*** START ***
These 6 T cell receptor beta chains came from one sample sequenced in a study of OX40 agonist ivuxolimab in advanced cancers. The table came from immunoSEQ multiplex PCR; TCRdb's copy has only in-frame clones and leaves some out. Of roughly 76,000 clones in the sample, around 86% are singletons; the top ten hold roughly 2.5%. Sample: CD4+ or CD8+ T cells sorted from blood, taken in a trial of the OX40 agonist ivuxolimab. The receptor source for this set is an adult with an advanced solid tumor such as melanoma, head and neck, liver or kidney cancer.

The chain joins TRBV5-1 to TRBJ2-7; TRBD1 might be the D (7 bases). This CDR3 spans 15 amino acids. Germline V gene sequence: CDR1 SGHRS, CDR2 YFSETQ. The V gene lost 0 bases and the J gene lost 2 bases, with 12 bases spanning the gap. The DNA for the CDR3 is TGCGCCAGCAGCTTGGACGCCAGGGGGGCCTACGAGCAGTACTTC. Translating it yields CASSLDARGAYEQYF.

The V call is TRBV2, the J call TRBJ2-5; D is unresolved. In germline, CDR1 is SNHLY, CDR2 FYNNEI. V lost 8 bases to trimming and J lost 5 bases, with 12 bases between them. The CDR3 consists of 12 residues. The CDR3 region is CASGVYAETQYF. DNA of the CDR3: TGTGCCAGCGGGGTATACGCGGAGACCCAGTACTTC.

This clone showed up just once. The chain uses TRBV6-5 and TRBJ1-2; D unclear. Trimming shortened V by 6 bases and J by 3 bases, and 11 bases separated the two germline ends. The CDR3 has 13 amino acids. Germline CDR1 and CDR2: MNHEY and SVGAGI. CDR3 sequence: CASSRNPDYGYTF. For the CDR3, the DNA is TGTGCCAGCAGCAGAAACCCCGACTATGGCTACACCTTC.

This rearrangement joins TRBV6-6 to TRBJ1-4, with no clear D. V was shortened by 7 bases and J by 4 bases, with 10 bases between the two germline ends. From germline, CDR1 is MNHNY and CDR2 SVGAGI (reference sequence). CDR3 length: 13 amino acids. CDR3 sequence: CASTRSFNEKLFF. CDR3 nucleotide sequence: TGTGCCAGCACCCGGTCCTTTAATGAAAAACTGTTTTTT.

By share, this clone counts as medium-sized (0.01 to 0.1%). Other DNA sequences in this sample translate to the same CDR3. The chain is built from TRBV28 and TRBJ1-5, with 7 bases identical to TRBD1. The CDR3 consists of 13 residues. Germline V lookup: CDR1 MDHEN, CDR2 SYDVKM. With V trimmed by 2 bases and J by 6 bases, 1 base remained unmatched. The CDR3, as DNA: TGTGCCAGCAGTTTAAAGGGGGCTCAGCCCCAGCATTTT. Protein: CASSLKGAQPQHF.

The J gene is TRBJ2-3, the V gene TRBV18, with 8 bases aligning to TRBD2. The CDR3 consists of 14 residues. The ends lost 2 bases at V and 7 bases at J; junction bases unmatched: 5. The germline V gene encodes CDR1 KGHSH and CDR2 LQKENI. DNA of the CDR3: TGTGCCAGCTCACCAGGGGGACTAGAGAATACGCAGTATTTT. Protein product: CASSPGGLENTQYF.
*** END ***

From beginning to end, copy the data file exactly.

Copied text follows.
These 6 T cell receptor beta chains came from one sample sequenced in a study of OX40 agonist ivuxolimab in advanced cancers. The table came from immunoSEQ multiplex PCR; TCRdb's copy has only in-frame clones and leaves some out. Of roughly 76,000 clones in the sample, around 86% are singletons; the top ten hold roughly 2.5%. Sample: CD4+ or CD8+ T cells sorted from blood, taken in a trial of the OX40 agonist ivuxolimab. The receptor source for this set is an adult with an advanced solid tumor such as melanoma, head and neck, liver or kidney cancer.

The chain joins TRBV5-1 to TRBJ2-7; TRBD1 might be the D (7 bases). This CDR3 spans 15 amino acids. Germline V gene sequence: CDR1 SGHRS, CDR2 YFSETQ. The V gene lost 0 bases and the J gene lost 2 bases, with 12 bases spanning the gap. The DNA for the CDR3 is TGCGCCAGCAGCTTGGACGCCAGGGGGGCCTACGAGCAGTACTTC. Translating it yields CASSLDARGAYEQYF.

The V call is TRBV2, the J call TRBJ2-5; D is unresolved. In germline, CDR1 is SNHLY, CDR2 FYNNEI. V lost 8 bases to trimming and J lost 5 bases, with 12 bases between them. The CDR3 consists of 12 residues. The CDR3 region is CASGVYAETQYF. DNA of the CDR3: TGTGCCAGCGGGGTATACGCGGAGACCCAGTACTTC.

This clone showed up just once. The chain uses TRBV6-5 and TRBJ1-2; D unclear. Trimming shortened V by 6 bases and J by 3 bases, and 11 bases separated the two germline ends. The CDR3 has 13 amino acids. Germline CDR1 and CDR2: MNHEY and SVGAGI. CDR3 sequence: CASSRNPDYGYTF. For the CDR3, the DNA is TGTGCCAGCAGCAGAAACCCCGACTATGGCTACACCTTC.

This rearrangement joins TRBV6-6 to TRBJ1-4, with no clear D. V was shortened by 7 bases and J by 4 bases, with 10 bases between the two germline ends. From germline, CDR1 is MNHNY and CDR2 SVGAGI (reference sequence). CDR3 length: 13 amino acids. CDR3 sequence: CASTRSFNEKLFF. CDR3 nucleotide sequence: TGTGCCAGCACCCGGTCCTTTAATGAAAAACTGTTTTTT.

By share, this clone counts as medium-sized (0.01 to 0.1%). Other DNA sequences in this sample translate to the same CDR3. The chain is built from TRBV28 and TRBJ1-5, with 7 bases identical to TRBD1. The CDR3 consists of 13 residues. Germline V lookup: CDR1 MDHEN, CDR2 SYDVKM. With V trimmed by 2 bases and J by 6 bases, 1 base remained unmatched. The CDR3, as DNA: TGTGCCAGCAGTTTAAAGGGGGCTCAGCCCCAGCATTTT. Protein: CASSLKGAQPQHF.

The J gene is TRBJ2-3, the V gene TRBV18, with 8 bases aligning to TRBD2. The CDR3 consists of 14 residues. The ends lost 2 bases at V and 7 bases at J; junction bases unmatched: 5. The germline V gene encodes CDR1 KGHSH and CDR2 LQKENI. DNA of the CDR3: TGTGCCAGCTCACCAGGGGGACTAGAGAATACGCAGTATTTT. Protein product: CASSPGGLENTQYF.